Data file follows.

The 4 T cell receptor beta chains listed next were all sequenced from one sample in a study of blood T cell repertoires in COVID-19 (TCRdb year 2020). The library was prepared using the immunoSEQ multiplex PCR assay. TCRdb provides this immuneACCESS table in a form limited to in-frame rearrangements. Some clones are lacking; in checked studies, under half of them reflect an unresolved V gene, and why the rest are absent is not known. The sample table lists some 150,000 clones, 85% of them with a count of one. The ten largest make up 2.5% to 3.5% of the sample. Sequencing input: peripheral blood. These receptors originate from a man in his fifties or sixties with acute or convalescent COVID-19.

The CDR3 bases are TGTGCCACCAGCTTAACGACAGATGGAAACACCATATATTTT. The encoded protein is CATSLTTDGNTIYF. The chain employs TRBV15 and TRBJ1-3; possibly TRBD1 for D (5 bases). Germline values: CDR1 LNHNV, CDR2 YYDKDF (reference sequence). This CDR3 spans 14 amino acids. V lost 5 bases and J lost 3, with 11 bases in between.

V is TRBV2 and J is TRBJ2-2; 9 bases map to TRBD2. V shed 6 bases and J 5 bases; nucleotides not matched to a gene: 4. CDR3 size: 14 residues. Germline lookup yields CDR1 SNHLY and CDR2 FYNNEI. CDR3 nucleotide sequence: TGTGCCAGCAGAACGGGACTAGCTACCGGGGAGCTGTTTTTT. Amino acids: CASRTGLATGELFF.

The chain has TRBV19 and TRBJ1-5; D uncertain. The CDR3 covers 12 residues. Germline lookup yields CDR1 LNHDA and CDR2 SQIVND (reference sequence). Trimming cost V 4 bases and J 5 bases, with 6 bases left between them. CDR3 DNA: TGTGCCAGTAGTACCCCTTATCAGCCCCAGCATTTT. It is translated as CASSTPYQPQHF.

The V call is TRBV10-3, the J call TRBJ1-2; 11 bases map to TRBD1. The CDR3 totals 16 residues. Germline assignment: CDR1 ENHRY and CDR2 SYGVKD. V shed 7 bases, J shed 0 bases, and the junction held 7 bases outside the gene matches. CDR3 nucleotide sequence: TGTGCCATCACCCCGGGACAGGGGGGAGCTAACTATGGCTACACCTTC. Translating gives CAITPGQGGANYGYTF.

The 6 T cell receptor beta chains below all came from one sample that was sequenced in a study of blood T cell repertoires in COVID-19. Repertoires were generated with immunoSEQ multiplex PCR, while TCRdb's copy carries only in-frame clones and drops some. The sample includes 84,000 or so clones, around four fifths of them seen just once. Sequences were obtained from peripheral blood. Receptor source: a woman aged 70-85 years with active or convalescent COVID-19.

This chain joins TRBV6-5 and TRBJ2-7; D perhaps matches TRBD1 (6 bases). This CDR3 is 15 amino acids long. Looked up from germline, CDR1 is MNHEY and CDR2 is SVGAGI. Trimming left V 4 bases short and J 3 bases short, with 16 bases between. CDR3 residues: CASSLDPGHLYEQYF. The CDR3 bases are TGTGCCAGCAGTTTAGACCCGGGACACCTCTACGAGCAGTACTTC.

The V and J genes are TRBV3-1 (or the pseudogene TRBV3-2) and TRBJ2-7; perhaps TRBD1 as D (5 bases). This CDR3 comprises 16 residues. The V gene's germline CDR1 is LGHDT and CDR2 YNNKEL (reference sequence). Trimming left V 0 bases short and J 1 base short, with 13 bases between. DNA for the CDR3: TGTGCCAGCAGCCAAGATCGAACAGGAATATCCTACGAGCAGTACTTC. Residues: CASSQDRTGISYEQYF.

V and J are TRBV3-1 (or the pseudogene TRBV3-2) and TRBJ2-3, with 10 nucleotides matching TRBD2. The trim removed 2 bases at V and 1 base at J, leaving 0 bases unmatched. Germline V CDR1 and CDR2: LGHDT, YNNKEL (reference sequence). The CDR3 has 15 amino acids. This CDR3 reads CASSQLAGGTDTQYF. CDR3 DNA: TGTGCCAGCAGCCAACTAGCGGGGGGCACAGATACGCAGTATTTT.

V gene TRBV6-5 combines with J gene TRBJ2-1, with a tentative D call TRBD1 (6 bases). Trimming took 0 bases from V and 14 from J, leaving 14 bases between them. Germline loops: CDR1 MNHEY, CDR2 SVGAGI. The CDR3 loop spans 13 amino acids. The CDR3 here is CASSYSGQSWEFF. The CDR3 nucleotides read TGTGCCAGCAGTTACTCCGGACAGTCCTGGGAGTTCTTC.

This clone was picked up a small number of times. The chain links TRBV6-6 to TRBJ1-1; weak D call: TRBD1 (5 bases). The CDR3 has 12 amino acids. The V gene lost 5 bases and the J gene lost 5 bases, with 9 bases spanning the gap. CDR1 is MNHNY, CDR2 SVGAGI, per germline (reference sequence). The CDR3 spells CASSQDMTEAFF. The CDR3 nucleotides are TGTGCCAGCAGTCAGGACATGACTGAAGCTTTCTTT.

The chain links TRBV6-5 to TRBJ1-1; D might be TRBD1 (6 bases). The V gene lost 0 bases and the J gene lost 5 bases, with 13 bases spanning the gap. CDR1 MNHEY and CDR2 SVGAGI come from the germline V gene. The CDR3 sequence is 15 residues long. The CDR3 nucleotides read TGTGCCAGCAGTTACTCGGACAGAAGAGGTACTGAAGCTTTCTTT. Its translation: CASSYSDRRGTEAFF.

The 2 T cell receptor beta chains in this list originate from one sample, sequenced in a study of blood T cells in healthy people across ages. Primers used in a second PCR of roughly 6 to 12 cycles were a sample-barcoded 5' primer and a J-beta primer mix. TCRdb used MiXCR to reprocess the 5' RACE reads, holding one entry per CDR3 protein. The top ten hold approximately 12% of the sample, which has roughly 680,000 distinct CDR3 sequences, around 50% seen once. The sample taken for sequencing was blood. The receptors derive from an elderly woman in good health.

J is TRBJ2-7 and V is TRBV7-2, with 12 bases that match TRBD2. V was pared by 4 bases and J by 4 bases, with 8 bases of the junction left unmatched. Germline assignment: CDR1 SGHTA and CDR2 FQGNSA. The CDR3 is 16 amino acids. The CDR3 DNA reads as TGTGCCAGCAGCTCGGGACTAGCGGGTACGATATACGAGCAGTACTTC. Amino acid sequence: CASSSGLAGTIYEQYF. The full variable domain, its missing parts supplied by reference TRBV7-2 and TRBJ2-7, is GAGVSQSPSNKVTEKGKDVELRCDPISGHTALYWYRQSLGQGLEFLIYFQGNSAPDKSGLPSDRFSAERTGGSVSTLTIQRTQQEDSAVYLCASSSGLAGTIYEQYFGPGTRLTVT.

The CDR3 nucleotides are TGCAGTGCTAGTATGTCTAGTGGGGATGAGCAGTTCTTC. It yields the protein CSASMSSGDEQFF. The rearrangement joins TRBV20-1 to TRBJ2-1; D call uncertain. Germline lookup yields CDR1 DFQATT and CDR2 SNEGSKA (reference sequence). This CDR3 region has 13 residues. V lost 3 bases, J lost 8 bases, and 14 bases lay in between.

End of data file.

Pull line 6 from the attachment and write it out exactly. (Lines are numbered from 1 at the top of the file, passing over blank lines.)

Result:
The 6 T cell receptor beta chains below all came from one sample that was sequenced in a study of blood T cell repertoires in COVID-19. Repertoires were generated with immunoSEQ multiplex PCR, while TCRdb's copy carries only in-frame clones and drops some. The sample includes 84,000 or so clones, around four fifths of them seen just once. Sequences were obtained from peripheral blood. Receptor source: a woman aged 70-85 years with active or convalescent COVID-19.